Eye For Film >> Movies >> For The Birds (2018) Film Review
For The Birds
Reviewed by: Jennie Kermode
As so often, it began with a single act of kindness. Kathy found a lost bird, nursed it back to health and gave it a home. Knowing she could do that, she was naturally eager to help when she found another. But it's one thing to look after a couple of birds in the back garden - quite another to have 200. As Kathy's collection of chickens, ducks and geese has grown, she's found herself unable to provide the level of care that they need. Fearing predators, she keeps them shut away when she's not there, and even then they have very little room to move around. Whilst her attachment to them is obvious and she knows each one by name, it's not surprising that the animal charity workers who discover them find the situation horrifying. Gently, trying to balance their concern for the birds with concern for Kathy, they try to persuade her to let them take some away.
When Kathy's birds first started to be moved to an animal sanctuary, local television programmes - which we see clips of here - described her as an abusive hoarder, something she found intensely distressing. Richard Miron's film attempts to present a more balanced picture. Yes, the birds are in terrible condition. Yes, it's wonderful to see them in their new home, with the ducks discovering the delights of swimming for the first time. But Kathy loves them and feels that she is being lied to and mistreated as they are gradually removed from her care. What's more, she has made real sacrifices in order to keep them - not least her marriage.
When we first meet Gary, he and Kathy are still together but the tension between them is clear. He never expected to have this kind of family. There are even birds living inside their house, which is falling to pieces (it's not mentioned directly here, but most bird faeces are acidic and highly corrosive). He never wanted to live in filth. There's also a suggestion that, with Kathy continually prioritising the birds over him, he feels neglected. He still cares deeply for her and doesn't want to break her heart, but things just aren't working.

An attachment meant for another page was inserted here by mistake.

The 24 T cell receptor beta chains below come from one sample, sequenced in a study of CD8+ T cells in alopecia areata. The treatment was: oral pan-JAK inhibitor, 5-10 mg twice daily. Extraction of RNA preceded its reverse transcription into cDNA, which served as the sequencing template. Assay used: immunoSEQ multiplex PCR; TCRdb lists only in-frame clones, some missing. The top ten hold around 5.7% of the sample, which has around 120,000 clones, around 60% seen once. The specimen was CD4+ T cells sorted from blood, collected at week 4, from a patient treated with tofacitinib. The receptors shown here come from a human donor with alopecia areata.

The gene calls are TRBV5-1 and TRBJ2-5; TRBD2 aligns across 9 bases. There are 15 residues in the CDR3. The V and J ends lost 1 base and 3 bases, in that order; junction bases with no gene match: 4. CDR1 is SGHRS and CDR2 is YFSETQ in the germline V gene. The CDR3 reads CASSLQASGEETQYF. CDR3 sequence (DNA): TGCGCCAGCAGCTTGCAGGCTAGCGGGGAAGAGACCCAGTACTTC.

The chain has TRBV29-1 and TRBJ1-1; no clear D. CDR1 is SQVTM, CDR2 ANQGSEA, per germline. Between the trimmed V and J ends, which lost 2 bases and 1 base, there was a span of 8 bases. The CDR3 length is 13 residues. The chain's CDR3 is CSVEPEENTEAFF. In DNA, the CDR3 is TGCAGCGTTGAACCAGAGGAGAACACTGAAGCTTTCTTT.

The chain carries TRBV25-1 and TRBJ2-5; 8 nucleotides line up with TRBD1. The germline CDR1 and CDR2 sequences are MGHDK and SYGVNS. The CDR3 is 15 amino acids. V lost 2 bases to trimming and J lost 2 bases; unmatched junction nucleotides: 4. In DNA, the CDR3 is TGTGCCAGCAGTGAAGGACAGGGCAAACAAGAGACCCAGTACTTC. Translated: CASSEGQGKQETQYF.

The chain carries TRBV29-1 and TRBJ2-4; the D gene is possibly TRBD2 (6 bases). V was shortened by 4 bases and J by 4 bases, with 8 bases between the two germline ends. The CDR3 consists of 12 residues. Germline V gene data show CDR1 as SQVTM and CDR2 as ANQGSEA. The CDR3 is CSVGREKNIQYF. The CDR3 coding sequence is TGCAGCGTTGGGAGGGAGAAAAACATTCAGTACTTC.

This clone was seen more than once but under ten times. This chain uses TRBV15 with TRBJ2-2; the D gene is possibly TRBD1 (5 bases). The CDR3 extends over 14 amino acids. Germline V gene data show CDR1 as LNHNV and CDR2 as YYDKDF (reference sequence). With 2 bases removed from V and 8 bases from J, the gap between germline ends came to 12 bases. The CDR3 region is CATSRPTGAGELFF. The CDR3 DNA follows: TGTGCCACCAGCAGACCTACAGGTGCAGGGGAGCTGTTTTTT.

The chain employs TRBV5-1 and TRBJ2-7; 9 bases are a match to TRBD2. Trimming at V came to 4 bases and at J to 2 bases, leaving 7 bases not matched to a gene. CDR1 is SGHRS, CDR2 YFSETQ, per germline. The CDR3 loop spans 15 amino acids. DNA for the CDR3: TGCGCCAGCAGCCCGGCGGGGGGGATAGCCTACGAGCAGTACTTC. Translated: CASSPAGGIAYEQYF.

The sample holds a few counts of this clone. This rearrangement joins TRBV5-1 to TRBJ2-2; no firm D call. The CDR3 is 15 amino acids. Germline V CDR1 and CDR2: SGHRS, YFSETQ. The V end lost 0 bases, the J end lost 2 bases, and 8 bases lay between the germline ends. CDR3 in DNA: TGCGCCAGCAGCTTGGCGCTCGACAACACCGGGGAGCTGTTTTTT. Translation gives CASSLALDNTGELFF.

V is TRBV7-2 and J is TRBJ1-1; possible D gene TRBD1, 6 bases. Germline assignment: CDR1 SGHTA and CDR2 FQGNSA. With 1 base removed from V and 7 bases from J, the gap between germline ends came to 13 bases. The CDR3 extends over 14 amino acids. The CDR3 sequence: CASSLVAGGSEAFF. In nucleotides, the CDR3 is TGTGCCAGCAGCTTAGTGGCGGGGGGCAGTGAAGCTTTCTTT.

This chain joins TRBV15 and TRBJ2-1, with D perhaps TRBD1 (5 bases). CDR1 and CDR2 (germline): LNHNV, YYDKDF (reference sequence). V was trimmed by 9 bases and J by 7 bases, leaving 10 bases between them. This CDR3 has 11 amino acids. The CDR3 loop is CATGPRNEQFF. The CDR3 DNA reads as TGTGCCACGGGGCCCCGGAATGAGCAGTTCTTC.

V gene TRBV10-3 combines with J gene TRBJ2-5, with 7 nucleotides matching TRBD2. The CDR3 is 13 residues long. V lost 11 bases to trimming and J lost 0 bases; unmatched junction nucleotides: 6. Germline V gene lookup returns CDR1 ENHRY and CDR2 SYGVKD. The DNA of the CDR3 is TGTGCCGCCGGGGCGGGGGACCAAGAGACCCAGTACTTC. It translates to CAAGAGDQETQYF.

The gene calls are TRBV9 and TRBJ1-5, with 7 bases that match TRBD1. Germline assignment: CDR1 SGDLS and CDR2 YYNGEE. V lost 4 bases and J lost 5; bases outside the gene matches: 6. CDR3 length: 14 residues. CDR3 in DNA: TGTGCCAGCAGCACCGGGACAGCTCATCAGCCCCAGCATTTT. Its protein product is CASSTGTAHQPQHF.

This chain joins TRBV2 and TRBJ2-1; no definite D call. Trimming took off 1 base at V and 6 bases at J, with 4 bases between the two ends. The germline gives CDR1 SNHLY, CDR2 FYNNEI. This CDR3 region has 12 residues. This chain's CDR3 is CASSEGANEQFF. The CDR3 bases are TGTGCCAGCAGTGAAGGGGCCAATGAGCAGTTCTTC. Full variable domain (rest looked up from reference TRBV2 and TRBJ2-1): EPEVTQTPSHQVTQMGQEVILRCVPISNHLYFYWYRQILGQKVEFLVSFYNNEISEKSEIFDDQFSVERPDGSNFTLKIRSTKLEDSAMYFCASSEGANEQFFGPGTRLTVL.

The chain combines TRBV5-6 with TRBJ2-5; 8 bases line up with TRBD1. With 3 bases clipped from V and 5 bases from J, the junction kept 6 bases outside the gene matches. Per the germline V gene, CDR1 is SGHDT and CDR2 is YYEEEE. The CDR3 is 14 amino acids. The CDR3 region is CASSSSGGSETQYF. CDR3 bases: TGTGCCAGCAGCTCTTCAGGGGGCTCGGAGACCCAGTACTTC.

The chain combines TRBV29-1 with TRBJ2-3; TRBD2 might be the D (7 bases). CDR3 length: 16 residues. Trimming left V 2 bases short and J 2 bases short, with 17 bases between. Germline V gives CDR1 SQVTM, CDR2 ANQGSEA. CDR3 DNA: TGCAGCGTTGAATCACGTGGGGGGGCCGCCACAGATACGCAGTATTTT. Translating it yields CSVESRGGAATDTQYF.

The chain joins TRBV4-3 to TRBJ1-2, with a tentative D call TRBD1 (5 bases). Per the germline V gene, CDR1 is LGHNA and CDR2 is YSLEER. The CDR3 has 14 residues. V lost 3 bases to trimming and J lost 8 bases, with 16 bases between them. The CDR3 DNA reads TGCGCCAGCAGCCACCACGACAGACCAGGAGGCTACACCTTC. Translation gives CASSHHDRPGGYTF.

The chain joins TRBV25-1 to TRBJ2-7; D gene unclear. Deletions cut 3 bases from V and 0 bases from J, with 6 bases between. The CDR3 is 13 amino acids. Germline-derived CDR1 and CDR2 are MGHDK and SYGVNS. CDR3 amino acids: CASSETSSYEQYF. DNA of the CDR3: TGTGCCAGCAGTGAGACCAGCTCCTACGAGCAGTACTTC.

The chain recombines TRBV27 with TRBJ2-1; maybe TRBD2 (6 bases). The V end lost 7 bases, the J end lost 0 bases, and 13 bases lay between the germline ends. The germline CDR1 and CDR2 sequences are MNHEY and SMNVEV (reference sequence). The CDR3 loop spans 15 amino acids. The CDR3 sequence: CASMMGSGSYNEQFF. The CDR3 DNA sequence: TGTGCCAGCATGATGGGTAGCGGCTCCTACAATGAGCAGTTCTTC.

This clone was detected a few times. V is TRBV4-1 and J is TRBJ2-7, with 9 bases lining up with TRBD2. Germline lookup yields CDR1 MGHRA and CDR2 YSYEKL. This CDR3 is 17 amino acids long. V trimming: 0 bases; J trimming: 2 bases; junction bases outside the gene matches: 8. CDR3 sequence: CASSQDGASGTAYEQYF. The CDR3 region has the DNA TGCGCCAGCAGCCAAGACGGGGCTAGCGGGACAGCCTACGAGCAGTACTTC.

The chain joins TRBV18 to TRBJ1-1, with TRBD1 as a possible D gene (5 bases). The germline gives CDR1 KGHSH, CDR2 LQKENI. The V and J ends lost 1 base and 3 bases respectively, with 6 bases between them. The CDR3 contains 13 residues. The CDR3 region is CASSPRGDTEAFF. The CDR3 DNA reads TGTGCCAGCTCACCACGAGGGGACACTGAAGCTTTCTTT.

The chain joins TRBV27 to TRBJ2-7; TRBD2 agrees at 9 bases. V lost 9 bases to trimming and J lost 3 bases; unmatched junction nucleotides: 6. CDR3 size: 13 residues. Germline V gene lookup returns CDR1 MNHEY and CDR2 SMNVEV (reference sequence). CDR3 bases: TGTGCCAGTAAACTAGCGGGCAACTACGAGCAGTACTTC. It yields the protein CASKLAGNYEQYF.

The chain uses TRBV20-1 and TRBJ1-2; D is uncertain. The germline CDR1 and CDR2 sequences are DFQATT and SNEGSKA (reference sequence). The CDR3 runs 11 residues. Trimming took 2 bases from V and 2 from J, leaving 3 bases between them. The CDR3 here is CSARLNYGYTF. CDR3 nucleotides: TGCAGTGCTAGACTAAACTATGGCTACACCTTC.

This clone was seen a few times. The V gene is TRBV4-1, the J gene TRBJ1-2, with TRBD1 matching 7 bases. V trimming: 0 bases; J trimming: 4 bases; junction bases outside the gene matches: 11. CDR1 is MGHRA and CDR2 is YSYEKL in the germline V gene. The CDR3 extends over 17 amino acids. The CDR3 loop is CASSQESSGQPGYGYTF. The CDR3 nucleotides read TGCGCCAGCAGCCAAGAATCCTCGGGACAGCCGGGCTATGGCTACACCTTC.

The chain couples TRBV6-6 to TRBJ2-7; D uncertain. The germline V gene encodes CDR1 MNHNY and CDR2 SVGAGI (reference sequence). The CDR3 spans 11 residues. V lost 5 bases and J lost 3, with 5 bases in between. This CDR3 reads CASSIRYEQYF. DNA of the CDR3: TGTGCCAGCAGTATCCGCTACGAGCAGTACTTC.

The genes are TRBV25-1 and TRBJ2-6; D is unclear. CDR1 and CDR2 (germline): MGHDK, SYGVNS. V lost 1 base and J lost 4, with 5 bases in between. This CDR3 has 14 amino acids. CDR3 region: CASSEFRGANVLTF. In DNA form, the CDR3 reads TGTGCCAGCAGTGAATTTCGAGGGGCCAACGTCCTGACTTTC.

Following the couple over several months, during which we also get to know some of the animal charity workers and see the effect that the situation is having on them, this documentary takes us through heartbreak and on to what is, ultimately, a surprisingly hopeful place. There 's some good fortune involved - Kathy gets more support than many people in her circumstances - and there are some questions left unanswered. Why do we never see Kathy visit the sanctuary where her birds are living happy lives? How did she get to this point before anyone in a position of authority tried to intervene? We're also rather limited in the time we get to spend with the birds themselves, so we don't have the chance to relate to any of them as individuals, as Kathy does.
Kathy doesn't have great people skills - she may indeed find it easier to socialise with the birds - but the film never comments on this, and by creating space for her to put her case regardless it illustrates how vulnerable people like her are to media monstering. The charity workers retain sympathy for her and imply that they've encountered people with similar issues before, though never anything that has gone this far. Miron doesn't seek to provide wider context but keeps his focus on Kathy, letting this individual story speak for others. The result is an intimate portrait which invites viewers to engage with someone they might otherwise avoid and acknowledge as she must that love and care are not always the same thing.Reviewed on: 26 May 2019